Abstracts - 2006
Fine-Grained 6-DOF Localization from Known Structure
Author O. Koch & S. Teller
Fast and robust localization remains a key challenge in robotics today. The goal of our project is to provide real-time 3D localization given an omnivision camera and a rough 3D model of the environment. The key idea is to maintain a set of correspondences between the observed features and the real-world features. The 6-DOF pose of the camera is computed by minimizing a cost function based on the reprojection error. This algorithm allows to update the camera pose (position and orientation) assuming a continuous motion. We also demonstrate how to initialize the system at startup (i.e create a set of correspondences from the void).
Image features vs real-world features
We use 2D edges as image features. Edges are fast to compute, easy to track, and more reliable than point features. Since our omnivision system is subject to high distortion, edges are rectified using a spherical distortion model and projected onto a virtual sphere centered on the camera center (fig. 1). We use 3D lines as real-world features. Figure 2 shows a rough 3D model of the lab area 32-33x.
Figure 1: observed features (left) and their spherical representation (right). Edges are color-coded by camera. Notice the overlap between the cameras.
The maintainance phase
In the maintainance phase, a set of correspondences between the image edges and the real-world 3D lines is available. These correspondences are maintained as the camera moves and used to compute the new camera pose given the previous camera pose as initial guess. This process is expected to be fast and robust if a sufficient number of correspondences is given (a dozen at least). Since the camera has a very wide field of view, our system is naturally robust to occlusion.
To combat clutter, we observe that, at any point in time, the current camera pose can provide a rough estimate of where the real-world features should appear in the camera space. Thus, most of the image space can be disregarded for edge detection. This principle makes the edge detector faster and prevents it from introducing clutter edges in the pose solver.
Figure 2: correspondences are maintained between the observed edges (on the sphere) and the real-world features (in green).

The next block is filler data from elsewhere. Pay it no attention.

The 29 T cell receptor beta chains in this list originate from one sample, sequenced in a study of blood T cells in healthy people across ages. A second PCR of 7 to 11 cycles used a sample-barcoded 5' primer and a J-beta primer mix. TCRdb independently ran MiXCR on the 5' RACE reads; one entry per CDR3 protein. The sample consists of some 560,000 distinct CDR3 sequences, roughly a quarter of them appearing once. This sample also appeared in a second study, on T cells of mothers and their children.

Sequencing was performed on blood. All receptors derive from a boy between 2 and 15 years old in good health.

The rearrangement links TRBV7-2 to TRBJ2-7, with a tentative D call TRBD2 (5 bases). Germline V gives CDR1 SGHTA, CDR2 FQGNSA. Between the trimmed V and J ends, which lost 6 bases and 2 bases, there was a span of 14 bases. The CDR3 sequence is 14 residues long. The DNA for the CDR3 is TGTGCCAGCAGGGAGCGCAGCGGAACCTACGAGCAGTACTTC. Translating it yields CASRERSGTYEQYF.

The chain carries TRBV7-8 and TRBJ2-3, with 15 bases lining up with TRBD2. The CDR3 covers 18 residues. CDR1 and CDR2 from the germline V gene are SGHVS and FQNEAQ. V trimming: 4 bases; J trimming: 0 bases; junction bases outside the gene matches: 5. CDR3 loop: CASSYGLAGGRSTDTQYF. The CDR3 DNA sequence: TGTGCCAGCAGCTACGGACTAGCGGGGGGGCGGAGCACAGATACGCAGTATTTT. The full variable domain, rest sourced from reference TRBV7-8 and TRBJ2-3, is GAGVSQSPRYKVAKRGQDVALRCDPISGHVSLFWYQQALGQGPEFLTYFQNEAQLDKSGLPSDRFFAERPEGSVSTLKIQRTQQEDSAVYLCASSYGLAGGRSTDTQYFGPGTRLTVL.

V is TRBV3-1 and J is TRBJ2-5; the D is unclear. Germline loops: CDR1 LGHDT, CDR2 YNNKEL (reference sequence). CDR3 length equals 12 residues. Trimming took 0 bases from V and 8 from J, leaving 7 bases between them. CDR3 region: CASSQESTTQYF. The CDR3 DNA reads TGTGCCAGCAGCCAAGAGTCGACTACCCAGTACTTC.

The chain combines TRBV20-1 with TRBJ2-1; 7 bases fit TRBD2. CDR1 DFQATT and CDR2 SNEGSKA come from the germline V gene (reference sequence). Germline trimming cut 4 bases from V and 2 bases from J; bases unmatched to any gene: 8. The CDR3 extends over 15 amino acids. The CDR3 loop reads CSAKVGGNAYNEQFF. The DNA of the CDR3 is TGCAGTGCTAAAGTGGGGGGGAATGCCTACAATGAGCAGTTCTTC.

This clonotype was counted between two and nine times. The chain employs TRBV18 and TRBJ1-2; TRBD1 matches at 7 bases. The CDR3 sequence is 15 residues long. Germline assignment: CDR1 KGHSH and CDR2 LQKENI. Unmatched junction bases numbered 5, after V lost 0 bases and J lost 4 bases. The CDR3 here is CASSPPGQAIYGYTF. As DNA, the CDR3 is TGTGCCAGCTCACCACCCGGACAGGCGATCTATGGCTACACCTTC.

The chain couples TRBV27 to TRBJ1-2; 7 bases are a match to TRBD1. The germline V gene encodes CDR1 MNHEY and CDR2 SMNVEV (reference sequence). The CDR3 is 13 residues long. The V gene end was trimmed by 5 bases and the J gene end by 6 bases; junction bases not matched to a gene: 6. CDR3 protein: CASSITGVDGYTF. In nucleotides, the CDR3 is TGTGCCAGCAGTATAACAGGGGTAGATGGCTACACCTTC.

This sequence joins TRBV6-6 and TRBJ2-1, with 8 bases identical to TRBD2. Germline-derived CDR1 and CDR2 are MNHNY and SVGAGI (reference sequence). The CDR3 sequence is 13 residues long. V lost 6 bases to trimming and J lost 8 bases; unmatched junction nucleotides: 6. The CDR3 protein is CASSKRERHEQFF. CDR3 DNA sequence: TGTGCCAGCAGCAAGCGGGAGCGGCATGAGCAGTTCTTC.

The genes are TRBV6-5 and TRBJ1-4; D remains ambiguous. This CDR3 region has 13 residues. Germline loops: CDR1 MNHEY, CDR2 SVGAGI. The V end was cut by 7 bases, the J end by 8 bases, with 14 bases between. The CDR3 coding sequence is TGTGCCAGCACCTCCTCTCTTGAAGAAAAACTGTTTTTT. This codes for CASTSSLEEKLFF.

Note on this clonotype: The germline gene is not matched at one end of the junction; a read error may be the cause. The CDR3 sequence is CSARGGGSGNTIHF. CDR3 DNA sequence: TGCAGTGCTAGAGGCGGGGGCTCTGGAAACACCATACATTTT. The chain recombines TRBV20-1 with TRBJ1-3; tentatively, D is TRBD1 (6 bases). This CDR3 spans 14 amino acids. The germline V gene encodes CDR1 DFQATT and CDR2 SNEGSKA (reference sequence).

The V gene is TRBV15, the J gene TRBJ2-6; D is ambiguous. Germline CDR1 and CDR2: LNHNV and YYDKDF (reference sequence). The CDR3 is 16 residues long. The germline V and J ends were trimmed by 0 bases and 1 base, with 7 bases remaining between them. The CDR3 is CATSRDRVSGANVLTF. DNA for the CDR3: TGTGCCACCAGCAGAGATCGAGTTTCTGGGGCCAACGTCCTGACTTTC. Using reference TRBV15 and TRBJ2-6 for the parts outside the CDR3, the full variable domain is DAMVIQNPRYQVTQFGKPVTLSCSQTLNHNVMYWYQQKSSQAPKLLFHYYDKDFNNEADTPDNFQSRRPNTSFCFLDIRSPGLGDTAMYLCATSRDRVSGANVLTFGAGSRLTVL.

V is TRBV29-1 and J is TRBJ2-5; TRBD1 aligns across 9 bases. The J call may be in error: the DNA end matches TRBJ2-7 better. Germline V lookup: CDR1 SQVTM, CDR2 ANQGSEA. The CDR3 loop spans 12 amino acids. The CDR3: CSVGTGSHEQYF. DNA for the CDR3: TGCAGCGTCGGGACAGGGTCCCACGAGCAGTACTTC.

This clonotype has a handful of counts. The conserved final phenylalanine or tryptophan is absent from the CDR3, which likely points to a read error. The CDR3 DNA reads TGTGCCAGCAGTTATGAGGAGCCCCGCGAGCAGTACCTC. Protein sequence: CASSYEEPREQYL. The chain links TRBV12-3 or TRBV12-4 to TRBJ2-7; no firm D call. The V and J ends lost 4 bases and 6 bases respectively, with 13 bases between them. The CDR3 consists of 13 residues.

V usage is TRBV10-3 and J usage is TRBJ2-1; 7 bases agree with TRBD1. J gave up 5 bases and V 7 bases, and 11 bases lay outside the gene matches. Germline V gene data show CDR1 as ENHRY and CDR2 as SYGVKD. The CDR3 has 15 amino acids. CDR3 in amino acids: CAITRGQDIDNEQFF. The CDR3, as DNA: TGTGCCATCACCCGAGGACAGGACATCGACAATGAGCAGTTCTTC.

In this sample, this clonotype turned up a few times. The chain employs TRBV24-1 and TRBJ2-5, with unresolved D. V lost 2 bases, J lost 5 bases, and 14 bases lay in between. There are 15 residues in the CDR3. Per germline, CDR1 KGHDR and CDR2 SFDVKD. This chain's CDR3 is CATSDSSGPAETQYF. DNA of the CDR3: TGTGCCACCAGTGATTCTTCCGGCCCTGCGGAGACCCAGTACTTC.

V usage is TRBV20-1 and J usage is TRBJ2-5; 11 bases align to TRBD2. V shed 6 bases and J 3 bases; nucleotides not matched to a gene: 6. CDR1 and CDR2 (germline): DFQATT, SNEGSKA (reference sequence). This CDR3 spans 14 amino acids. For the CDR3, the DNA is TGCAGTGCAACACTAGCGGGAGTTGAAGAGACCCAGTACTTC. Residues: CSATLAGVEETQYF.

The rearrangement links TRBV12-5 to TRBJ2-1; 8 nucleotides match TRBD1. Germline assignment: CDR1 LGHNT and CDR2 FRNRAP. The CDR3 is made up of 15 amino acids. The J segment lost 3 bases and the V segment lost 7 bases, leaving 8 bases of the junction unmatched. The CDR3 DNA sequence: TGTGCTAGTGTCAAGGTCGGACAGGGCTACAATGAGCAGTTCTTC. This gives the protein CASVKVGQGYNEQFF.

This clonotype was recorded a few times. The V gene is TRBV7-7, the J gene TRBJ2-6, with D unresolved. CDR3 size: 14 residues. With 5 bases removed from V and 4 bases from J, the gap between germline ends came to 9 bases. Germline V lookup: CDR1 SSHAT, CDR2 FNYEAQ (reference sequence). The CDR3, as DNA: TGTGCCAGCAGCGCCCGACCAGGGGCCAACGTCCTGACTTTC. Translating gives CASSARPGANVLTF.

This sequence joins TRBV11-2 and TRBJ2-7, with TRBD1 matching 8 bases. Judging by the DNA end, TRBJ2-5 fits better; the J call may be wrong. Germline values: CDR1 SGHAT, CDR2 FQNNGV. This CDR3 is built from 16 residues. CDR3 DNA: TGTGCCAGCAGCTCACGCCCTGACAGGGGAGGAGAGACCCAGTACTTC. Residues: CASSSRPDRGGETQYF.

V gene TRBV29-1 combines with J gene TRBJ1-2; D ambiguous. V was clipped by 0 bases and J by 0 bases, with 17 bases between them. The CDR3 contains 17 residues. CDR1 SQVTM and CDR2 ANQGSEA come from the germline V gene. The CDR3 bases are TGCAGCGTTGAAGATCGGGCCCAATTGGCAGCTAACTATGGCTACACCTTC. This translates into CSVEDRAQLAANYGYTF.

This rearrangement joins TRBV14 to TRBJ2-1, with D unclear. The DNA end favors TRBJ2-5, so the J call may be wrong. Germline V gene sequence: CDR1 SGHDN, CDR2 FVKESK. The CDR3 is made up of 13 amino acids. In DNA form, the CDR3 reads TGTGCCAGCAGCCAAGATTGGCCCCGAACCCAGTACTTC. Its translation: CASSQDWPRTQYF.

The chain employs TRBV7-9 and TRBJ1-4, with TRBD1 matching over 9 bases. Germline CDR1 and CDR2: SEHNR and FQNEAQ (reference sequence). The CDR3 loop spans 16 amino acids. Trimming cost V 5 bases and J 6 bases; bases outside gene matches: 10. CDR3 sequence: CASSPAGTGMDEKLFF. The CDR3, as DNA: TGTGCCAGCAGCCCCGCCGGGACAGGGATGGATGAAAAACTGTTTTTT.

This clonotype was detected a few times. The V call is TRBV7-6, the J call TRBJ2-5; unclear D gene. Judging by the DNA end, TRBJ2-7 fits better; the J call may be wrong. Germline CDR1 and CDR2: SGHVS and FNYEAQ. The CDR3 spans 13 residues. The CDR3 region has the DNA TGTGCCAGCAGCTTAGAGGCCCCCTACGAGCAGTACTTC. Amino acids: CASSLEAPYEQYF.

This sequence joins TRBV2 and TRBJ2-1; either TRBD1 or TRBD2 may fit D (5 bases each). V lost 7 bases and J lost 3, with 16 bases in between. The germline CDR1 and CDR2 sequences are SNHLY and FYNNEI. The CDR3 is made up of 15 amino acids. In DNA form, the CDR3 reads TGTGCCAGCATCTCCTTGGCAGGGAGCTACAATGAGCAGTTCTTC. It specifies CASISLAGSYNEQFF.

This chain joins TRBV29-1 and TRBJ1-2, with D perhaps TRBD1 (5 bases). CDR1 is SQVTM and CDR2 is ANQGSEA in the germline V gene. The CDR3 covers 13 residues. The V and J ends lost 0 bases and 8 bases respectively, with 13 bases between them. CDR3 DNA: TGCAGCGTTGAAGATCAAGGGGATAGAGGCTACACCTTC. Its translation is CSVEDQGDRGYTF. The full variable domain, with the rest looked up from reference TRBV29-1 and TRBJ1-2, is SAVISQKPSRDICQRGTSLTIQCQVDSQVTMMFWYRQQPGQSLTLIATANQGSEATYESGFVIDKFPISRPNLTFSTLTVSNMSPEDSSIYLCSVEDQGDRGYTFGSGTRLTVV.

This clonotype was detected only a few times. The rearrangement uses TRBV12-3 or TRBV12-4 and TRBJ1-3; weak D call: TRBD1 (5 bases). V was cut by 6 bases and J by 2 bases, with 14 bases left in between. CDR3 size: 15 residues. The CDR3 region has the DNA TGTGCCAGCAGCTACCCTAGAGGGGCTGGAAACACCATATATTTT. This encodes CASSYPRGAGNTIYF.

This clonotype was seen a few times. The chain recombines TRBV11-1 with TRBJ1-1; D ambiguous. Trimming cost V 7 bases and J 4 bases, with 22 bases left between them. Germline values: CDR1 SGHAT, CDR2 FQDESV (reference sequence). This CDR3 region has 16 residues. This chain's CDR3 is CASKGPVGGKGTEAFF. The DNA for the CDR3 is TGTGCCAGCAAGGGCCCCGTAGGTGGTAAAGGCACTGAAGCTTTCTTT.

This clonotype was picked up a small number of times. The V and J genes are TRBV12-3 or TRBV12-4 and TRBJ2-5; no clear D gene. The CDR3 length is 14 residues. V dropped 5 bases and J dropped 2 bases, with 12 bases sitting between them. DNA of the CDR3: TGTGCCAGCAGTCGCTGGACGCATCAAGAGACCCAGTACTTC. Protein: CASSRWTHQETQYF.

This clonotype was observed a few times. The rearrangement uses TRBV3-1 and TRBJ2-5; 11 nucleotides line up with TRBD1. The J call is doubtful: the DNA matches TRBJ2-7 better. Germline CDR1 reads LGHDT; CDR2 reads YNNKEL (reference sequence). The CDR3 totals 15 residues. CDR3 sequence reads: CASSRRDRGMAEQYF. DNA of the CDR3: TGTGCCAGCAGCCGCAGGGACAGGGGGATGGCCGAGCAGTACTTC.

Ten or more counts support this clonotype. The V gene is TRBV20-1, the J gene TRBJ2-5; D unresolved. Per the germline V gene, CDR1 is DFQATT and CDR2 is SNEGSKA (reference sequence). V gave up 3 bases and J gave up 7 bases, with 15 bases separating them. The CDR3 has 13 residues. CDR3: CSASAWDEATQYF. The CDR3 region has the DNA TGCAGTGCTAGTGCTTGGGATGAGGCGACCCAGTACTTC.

The initialization phase
In the initialization phase, the camera is in the void and no prior information is available about the camera pose. Doing a brute-force matching between the observed features and the world features would be clearly untractable. Instead, we show that a three correspondences are enough to obtain a good estimate of the camera pose. To find such three correspondences, we develop a RANSAC framework that matches random triplets of image features against random triplets of real-world features. Testing whether three given real-world lines could have generated three given image edges can be done very quickly without having to compute the corresponding camera pose. In fact, the test fails most of the time, which makes the RANSAC algorithm very fast.
Once a successful configuration has been reached, the camera pose is computed and refined using the remaining real-world features. If a sufficient number of them find a match in the image space, the initialization phase is over. The initialization phase can be made even quicker using constraints such as imposing a vertical position to the camera at startup.
Real-time end-to-end architecture
We strive to build a real-time system capable of demonstrating successful localization over a long period of time (one hour) on a real-world, complex environment (several buildings). To this end, we will develop a framework able to (1) run a successful initialization, (2) stay in maintainance phase for long periods of time and (3) recover from a loss of correspondences fairly quickly.
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